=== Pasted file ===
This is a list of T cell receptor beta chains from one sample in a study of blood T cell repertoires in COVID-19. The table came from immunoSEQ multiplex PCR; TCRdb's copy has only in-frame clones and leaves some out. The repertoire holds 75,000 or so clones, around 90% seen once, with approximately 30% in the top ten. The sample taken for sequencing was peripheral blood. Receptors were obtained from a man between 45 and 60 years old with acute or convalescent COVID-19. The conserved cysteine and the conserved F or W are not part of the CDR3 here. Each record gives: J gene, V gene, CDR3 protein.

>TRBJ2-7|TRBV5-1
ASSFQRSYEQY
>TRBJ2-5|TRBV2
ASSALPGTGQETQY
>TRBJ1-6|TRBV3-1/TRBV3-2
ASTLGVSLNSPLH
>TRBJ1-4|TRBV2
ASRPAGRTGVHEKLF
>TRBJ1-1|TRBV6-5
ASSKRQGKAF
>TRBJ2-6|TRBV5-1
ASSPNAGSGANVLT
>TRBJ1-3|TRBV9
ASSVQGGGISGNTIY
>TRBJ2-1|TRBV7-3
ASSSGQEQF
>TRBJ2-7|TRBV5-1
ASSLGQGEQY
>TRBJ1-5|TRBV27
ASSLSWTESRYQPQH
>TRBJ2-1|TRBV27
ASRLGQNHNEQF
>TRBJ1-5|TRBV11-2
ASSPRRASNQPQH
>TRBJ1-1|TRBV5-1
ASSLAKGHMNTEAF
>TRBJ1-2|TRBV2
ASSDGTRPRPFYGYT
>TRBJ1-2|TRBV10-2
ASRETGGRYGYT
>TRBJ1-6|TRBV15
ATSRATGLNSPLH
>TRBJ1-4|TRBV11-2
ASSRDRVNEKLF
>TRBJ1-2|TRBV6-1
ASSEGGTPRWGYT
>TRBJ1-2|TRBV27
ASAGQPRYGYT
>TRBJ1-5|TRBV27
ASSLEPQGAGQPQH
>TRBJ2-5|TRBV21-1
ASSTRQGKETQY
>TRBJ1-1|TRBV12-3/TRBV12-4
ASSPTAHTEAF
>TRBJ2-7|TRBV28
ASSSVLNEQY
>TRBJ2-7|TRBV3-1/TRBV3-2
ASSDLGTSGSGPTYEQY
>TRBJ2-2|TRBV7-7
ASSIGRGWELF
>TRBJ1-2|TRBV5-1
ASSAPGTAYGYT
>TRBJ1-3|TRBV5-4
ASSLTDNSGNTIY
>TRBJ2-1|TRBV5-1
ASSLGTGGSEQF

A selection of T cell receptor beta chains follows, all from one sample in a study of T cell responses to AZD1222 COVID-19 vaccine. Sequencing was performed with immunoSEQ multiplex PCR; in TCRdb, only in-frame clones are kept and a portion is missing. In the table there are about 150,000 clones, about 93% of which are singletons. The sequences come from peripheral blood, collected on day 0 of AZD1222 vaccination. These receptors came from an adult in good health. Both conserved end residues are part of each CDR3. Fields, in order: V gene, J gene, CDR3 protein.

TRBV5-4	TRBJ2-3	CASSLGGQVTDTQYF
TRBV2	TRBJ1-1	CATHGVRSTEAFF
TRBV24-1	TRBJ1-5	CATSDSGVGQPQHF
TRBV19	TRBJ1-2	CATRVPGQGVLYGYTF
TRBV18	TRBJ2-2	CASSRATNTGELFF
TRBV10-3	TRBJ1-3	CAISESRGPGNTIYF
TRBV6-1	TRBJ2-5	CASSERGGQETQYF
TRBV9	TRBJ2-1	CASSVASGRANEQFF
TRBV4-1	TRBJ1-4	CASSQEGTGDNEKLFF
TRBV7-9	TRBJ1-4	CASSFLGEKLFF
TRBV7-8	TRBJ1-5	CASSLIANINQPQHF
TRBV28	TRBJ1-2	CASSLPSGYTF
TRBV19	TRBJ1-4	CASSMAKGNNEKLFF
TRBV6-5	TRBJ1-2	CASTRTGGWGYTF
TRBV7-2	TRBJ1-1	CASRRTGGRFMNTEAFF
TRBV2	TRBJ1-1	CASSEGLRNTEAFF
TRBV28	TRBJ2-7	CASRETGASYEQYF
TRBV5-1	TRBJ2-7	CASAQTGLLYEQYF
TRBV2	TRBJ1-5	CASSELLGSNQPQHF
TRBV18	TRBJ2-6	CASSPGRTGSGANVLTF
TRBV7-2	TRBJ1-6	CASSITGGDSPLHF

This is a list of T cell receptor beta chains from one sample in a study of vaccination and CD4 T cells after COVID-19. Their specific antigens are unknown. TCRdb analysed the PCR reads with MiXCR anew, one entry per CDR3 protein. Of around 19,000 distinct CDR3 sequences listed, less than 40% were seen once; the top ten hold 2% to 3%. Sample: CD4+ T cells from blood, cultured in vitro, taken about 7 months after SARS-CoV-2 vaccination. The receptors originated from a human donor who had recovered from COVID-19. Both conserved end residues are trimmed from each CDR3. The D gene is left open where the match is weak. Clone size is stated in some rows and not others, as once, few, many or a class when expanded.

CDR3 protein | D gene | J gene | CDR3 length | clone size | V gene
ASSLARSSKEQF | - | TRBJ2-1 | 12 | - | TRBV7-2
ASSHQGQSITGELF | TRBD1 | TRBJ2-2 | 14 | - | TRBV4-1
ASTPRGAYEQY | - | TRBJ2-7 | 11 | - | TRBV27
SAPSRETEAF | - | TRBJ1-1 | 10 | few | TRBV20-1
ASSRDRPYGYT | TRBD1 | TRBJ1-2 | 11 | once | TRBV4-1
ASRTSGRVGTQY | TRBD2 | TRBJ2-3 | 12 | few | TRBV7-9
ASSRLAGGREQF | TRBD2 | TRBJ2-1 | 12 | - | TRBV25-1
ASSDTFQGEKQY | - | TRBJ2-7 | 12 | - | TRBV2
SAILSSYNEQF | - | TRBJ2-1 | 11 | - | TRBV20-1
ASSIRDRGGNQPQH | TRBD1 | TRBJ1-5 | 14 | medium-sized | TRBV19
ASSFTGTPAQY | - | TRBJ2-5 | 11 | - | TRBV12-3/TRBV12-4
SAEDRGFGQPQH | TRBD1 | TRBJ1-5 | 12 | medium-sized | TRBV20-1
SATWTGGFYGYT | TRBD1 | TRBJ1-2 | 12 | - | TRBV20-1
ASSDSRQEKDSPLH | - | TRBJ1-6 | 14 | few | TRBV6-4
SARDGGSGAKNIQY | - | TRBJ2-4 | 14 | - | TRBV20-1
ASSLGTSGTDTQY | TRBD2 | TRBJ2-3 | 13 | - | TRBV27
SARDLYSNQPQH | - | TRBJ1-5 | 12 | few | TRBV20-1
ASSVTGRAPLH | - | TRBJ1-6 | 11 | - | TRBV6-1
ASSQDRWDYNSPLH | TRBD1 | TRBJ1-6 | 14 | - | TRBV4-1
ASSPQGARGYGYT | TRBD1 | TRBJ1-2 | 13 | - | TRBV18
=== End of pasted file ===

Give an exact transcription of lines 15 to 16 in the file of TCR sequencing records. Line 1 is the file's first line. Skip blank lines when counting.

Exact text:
ASSVQGGGISGNTIY
>TRBJ2-1|TRBV7-3